It is not a function of government to act as a source of employment, and tax-funded “jobs” are not truly jobs as they have a deleterious effect on the economy as a whole. Ignore this fact and watch a Greece develop. Government has certain limited responsibilities, and the citizenry will fund those necessary activities (as constitutionally mandated) without complaint. But, any and every other government position should only be grudgingly created after it has been clearly shown that a hard requirement, rather than social reengineering excuses, truly exists. ALL other personnel employed by federal, state or local bureaucracies are simply parasites. It is unfortunate for blacks that the Democrats, their party of choice, promote parasitic behavior on a grand scale rather than encourage more constructive careers.

  • S P Dudley

    The explanation that the failed Blue Model is responsible for the demise of the black middle class is half-right. This omits however the intensive pressure against individual achievement within the black community itself.

    There is a massive amount of internal messaging within “African-American” society that warns against taking jobs in the private sector or really seeking any high achievement that exists outside of arenas such as government or entertainment (including sports). Black children are not encouraged to go into business, seek out higher education degrees that are not directly related to the community, or seek any type of career that might be contradictory to the message of intra-racial harmony this community continually broadcasts. Step outside lines and you become a pariah. That’s especially true if you marry outside your race.

  • Pettifogger

    Luke Lea said, “It would be more accurate to say that trade and immigration, have undermined the blue model.”

    1. Free trade is engine of economic prosperity. To the extent we restrict trade, we increase the cost of living. People who lose their job because of free trade can retrain. The mass of people with a lower standard of living because of trade restrictions have no such route to a remedy.

    2. Immigration, really? It’s the Blues who are most likely to oppose immigration-law enforcement. And most of the volume of immigration comes from illegals. Are they taking government jobs? This would be the first I have heard that allegation.

  • Andy Freeman

    > It would be more accurate to say that trade and immigration, have undermined the blue model. They plus our failure to counteract to the effects of automation on wages and the distribution of income. These are policy failures, not a model failure, in my humble opinion.

    Immigration is part of the blue model, so if it’s a problem, that’s a model failure. Increased automation is a fact, so if it’s a problem, that’s also a model failure.

  • Yahzooman

    “federal and state budgets are stretched to the max …”.

    Hardly.

    Government at all levels are too generous.

    Federal Government spending is increasing—to a projected 25.3% of gross domestic product this year from 20.7% in 2008—while revenues are down to 14.4% of GDP from 17.5% in 2008.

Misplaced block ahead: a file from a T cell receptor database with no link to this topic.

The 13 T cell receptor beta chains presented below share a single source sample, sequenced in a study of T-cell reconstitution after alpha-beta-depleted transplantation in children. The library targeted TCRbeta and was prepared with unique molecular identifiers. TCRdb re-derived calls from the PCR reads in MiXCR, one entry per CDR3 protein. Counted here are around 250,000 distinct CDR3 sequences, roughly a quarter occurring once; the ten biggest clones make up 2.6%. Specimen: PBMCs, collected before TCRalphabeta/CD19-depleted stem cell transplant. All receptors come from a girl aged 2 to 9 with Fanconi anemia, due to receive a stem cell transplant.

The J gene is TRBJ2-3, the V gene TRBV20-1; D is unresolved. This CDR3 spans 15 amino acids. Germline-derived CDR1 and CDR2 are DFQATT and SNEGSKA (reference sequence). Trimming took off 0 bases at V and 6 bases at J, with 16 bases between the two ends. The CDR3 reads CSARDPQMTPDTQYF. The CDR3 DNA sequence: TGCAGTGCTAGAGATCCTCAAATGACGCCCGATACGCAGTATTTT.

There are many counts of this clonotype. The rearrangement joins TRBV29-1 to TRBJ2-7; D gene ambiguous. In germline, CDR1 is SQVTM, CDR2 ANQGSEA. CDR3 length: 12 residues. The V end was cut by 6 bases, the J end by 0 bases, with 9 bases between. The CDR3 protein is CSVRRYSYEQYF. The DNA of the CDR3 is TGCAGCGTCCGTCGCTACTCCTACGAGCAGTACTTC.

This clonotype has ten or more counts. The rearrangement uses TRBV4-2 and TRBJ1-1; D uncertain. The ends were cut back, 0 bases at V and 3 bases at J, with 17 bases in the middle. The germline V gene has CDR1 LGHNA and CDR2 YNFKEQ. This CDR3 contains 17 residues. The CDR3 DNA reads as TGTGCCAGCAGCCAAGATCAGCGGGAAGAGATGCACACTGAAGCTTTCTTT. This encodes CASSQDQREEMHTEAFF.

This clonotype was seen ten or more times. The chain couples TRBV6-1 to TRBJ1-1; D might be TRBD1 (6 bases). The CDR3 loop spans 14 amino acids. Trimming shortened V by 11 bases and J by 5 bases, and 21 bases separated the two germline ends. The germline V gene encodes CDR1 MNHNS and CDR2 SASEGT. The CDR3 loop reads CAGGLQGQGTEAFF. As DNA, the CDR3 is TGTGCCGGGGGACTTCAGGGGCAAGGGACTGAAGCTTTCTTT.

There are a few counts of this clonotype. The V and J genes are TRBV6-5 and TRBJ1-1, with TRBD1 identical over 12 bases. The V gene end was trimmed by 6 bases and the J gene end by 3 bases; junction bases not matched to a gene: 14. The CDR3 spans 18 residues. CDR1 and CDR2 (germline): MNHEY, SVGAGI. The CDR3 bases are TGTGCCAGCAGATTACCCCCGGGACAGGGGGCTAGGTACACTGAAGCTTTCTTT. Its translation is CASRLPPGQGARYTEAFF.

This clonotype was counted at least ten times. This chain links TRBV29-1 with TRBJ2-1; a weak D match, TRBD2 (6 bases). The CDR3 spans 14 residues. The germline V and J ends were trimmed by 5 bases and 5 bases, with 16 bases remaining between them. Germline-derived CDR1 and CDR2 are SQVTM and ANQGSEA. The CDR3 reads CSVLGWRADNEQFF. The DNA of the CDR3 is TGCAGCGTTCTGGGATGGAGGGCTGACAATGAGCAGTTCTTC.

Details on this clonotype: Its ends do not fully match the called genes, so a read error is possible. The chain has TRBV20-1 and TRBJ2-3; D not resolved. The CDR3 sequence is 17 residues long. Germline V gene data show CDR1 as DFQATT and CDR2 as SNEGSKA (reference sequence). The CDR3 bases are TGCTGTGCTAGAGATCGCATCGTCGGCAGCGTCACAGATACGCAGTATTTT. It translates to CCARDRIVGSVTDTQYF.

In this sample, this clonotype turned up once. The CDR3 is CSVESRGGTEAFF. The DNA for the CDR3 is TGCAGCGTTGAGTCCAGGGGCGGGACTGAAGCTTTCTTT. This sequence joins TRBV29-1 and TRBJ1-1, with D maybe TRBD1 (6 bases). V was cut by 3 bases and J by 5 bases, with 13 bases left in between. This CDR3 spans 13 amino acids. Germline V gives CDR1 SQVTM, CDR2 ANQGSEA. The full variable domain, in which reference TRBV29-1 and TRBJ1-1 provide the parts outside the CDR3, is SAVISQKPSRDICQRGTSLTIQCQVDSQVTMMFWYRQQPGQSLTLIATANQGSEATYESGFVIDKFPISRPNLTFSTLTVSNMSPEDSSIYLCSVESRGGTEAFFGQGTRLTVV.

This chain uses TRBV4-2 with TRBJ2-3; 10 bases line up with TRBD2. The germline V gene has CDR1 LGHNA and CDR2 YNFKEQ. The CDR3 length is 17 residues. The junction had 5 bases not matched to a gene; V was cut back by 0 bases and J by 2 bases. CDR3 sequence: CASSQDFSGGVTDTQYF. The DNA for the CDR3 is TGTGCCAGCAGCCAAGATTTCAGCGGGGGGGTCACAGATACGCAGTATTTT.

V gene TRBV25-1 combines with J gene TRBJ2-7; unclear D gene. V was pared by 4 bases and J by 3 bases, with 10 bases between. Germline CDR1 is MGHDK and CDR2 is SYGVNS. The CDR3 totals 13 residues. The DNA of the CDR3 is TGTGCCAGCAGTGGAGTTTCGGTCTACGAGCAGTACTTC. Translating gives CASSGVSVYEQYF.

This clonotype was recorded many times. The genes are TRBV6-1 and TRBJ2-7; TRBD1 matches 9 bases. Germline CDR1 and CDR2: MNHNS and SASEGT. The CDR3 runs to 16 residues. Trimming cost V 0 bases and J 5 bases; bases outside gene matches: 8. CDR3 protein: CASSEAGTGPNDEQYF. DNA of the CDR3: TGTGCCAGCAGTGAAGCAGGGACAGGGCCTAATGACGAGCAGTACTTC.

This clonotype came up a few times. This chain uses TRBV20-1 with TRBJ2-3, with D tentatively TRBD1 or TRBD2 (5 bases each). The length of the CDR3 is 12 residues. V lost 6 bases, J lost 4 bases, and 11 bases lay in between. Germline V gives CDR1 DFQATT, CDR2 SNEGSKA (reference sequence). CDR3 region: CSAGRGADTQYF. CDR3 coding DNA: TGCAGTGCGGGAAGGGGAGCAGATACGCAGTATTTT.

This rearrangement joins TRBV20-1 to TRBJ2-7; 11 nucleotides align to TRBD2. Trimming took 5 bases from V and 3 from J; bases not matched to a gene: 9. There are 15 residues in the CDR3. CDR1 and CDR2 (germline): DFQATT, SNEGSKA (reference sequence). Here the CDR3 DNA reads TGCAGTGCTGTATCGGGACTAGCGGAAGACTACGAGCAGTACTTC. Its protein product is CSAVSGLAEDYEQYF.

I agree with Paul Ryan, who wants to get spending in line with revenues, and lays out clearly what that aspiration entails. His liberal detractors want to get revenues in line with spending, but are coy and disingenuous about the consequences.

    It’s not about stretching budgets to the max … it’s about shrinking budgets to the max.

  • CatoRenasci

    The over-representation of blacks (and other minorities) in government employment is the result of affirmative action. When the taxpayers are no longer willing to subsidize so many free riders, they’ll have to find something productive to do. They got the benefits of preferences in the form of government jobs for decades, let them live with the consequences of the loss of those sinecures.

  • bob sykes

    “The civil rights movement and the emergence of a Black middle class has been one of America’s greatest successes of the 20th century, now Black families are seeing decades of progress unravel in the span of two years.”

    The fact that these successes were built on government jobs means that the civil rights movement was a failure. Blacks failed to move into the private sector in sufficient numbers and failed to become economically integrated into the larger society. Any attempt to solve our economic problems by reducing government interference in the economy will destroy the black community.

  • Eric R.

    “Expect division and pain. ”

    Professor Meade, I assume that you mean, to put it bluntly, race riots.

    At this point, that will no more help the cause of African-Americans, and will likely harden white attitudes in favor of government cuts. And as always, it will be their own neighborhoods that they will be destroying. Further, it will create white flight, cause an exodus of the tax base and jobs, and cause cities suffering such riots to spiral downward until the end up like Detroit – broken beyond repair and utterly hopeless.

  • Interesting

    “About one in five black workers have public-sector jobs…”

    So about ten percent of the population gets about twenty percent of the government jobs?

    You see that ratio in TV commercials, too, for some reason.

  • apetra